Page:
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Colonization of lilypads by Sida crystallina (O.F. Mèuller) in Marion Lake, British Columbia Starr, Paul Joseph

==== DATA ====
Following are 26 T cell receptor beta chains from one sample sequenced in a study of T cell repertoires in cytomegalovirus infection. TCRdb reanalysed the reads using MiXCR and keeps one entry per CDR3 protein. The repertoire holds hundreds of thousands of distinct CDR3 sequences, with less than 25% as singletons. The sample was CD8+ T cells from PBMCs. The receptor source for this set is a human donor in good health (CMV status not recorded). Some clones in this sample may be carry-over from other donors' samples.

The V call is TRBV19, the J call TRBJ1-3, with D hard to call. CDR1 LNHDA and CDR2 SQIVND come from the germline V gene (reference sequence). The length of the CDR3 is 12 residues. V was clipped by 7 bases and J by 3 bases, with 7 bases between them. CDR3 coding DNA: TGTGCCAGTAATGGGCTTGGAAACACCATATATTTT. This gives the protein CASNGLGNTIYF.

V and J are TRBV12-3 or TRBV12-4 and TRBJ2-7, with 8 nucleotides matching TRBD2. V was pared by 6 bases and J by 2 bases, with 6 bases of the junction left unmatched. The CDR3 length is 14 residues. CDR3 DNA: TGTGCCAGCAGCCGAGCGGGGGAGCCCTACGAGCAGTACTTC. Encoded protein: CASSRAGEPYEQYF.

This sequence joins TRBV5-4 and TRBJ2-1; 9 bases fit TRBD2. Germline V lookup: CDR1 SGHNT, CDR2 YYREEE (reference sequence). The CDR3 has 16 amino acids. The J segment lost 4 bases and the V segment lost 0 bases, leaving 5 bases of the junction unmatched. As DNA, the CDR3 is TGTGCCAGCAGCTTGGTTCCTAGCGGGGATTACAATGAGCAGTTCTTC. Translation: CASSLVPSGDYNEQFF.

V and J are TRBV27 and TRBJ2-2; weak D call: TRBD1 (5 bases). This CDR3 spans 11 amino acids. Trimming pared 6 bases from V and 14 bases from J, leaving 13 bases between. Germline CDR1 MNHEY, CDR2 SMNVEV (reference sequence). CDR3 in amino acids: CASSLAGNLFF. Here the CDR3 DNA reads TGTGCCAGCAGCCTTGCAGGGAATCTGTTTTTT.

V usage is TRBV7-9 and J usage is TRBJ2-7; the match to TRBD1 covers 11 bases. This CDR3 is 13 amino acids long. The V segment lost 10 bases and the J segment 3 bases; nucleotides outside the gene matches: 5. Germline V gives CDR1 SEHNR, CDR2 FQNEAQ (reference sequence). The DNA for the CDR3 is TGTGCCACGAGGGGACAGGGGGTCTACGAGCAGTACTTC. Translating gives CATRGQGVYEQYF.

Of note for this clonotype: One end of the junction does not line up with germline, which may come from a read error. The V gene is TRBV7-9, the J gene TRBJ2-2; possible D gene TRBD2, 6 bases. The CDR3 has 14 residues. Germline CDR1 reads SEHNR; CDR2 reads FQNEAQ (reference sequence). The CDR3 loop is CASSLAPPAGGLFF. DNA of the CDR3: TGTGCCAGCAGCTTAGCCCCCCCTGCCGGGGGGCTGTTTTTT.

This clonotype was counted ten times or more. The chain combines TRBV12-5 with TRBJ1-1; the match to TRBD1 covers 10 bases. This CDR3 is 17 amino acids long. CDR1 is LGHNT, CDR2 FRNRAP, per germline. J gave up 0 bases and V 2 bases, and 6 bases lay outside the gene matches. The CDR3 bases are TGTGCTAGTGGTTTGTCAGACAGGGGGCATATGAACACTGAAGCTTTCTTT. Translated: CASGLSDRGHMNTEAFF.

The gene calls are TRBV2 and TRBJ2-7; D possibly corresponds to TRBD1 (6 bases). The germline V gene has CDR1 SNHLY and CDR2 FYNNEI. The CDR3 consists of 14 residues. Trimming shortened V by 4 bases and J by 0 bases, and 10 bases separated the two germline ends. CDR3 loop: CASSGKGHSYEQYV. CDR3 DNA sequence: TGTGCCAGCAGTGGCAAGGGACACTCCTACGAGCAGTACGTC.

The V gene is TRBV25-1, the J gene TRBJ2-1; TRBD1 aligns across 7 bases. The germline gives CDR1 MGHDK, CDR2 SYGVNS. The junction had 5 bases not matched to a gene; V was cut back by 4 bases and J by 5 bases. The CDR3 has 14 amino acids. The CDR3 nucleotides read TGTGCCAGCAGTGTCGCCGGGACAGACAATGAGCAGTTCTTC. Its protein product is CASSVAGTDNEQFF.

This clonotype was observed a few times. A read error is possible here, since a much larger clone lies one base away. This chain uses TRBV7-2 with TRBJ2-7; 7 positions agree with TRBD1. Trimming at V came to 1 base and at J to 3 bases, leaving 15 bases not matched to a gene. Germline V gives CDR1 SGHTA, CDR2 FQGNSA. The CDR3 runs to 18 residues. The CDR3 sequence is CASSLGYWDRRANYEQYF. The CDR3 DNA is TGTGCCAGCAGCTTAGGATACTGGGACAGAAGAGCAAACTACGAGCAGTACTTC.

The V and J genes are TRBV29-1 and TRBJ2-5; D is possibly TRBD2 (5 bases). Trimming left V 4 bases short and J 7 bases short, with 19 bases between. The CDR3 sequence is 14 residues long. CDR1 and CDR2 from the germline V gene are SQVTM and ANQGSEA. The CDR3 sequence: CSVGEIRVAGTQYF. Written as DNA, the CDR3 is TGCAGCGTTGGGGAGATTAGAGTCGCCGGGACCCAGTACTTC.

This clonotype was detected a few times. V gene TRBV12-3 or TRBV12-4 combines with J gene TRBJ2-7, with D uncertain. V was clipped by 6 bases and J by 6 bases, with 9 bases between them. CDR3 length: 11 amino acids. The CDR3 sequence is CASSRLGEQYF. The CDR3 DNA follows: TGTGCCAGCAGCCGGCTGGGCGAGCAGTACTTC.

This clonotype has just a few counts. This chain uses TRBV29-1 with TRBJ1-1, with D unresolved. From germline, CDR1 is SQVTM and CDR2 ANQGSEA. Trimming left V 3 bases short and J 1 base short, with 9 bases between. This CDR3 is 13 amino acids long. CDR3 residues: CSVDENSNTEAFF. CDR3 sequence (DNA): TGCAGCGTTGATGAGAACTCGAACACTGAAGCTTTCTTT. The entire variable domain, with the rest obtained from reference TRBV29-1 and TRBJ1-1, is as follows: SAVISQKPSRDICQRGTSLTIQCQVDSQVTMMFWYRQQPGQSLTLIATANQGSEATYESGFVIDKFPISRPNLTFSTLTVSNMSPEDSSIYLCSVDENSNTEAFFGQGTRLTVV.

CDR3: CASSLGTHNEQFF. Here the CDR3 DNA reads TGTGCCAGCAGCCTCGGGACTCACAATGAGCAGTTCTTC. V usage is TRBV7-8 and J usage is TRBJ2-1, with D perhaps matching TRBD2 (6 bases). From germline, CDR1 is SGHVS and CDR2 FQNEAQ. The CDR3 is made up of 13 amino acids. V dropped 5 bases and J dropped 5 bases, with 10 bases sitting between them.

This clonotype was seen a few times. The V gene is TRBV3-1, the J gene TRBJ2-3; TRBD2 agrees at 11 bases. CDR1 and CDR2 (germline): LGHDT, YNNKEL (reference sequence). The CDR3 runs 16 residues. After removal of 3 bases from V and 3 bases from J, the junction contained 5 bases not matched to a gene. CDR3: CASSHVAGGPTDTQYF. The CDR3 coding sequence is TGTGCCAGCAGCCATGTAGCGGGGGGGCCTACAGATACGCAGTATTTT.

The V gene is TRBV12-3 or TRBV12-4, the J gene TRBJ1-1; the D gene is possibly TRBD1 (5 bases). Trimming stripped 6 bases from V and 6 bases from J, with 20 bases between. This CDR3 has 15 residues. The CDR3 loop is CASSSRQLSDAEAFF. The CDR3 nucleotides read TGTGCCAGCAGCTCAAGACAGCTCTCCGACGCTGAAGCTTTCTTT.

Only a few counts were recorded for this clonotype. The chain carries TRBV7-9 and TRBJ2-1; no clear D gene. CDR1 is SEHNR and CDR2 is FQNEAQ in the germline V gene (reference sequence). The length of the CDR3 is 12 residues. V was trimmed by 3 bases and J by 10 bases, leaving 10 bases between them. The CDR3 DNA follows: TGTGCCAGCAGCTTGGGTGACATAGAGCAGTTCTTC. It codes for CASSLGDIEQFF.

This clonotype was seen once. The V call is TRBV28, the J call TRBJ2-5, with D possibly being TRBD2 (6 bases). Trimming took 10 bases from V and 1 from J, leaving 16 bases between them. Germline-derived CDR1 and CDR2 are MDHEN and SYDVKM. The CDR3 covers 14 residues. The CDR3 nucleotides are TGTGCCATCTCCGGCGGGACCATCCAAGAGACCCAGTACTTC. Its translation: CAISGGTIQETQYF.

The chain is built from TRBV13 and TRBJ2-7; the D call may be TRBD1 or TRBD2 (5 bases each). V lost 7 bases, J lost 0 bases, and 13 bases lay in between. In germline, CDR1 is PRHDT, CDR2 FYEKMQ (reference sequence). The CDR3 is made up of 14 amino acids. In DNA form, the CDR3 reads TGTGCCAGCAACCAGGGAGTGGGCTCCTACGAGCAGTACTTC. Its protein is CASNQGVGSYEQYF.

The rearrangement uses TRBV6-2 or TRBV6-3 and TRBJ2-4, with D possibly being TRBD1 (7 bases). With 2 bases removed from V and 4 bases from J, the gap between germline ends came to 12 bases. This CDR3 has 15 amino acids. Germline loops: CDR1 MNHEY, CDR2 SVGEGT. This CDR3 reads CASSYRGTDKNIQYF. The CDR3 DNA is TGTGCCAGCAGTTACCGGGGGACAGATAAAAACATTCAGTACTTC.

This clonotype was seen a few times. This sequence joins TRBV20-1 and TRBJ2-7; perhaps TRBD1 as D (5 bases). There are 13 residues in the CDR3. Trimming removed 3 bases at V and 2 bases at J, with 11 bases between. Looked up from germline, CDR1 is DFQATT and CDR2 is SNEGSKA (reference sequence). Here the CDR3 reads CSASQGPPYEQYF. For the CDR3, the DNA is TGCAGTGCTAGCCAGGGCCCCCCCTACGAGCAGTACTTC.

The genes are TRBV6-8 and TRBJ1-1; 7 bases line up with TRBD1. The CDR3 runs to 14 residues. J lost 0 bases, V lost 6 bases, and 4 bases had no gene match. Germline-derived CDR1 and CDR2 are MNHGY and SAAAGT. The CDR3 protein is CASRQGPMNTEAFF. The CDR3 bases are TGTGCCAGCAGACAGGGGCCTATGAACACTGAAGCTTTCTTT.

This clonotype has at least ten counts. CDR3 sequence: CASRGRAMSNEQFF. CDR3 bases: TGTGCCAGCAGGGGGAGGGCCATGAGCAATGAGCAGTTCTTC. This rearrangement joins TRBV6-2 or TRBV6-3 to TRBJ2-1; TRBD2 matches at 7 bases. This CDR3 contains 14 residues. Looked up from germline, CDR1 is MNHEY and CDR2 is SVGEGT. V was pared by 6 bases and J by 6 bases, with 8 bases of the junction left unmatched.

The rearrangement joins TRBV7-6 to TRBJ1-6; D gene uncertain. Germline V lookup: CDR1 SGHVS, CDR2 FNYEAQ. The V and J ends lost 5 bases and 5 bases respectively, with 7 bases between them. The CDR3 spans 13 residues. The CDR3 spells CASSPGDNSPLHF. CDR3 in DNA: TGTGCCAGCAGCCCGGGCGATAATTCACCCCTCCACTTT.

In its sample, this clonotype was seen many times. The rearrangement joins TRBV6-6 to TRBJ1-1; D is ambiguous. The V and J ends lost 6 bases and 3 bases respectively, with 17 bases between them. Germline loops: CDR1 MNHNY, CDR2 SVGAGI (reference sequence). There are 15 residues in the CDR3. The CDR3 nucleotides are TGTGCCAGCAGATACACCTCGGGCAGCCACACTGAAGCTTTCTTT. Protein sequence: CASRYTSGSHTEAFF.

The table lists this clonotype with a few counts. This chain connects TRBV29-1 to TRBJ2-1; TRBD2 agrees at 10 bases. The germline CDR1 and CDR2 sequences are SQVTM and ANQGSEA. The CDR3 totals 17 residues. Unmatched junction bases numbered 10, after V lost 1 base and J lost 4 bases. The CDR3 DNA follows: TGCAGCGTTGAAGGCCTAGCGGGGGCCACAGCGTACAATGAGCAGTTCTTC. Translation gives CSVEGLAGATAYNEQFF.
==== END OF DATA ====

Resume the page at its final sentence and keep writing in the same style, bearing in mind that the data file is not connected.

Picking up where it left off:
Sida crystallina, a cladoceran, is found in densities up to 45 per square centimeter underneath lilypads (Nuphar poly-sepalum) in Marion Lake, British Columbia. Floats, boats, and other artificial substrates are rapidly colonized by Sida to densities comparable to those underneath lilypads. Sida only persists underneath horizontal-lying substrates. On substrates receiving direct sunlight, filamentous algae grow and displace Sida. The high densities of Sida under lilypads attract several predators, both vertebrate and invertebrate; however, the overall Sida populations appears to be unaffected by predation. At the end of the summer, the population declines rapidly, possibly due to predation as well as to natural mortality. Rapid flushing occurs in Marion Lake after a rainstorm, and lilypads appear to serve as a refuge from the current. It is also likely that lilypads serve as feeding locations in areas of relatively high phytoplankton concentrations (compared with the open water of the lake). The observed colonization behaviour would then be selectively advantageous if feeding sites are in short supply and intra-specific competition is high. The dynamics of colonization were monitored four times over the summer, and population growth parameters were obtained concurrently. From a comparision of these, it seems that most of the observed growth on the artificial substrates is due to immigration and not to reproduction. All population drops are due to emigration. From an experiment testing the rate of colonization as a function of the distance to the nearest Nuphar bed, it appears that the colonization is by clumps of Sida at the mercy of the lake currents. During periods of persistent wind, colonization is most rapid in areas where these clumps tend to be concentrated by the wind. Otherwise, the artificial substrates nearest to the Nuphar beds are colonized first. The population statistics obtained over the summer show that after an initial period of rapid growth, the population growth rate becomes very slow (probably not much more than one birth per individual). It is likely that Sida is exploiting its environment to a maximum by maintaining its population as near as possible to its carrying capacity.

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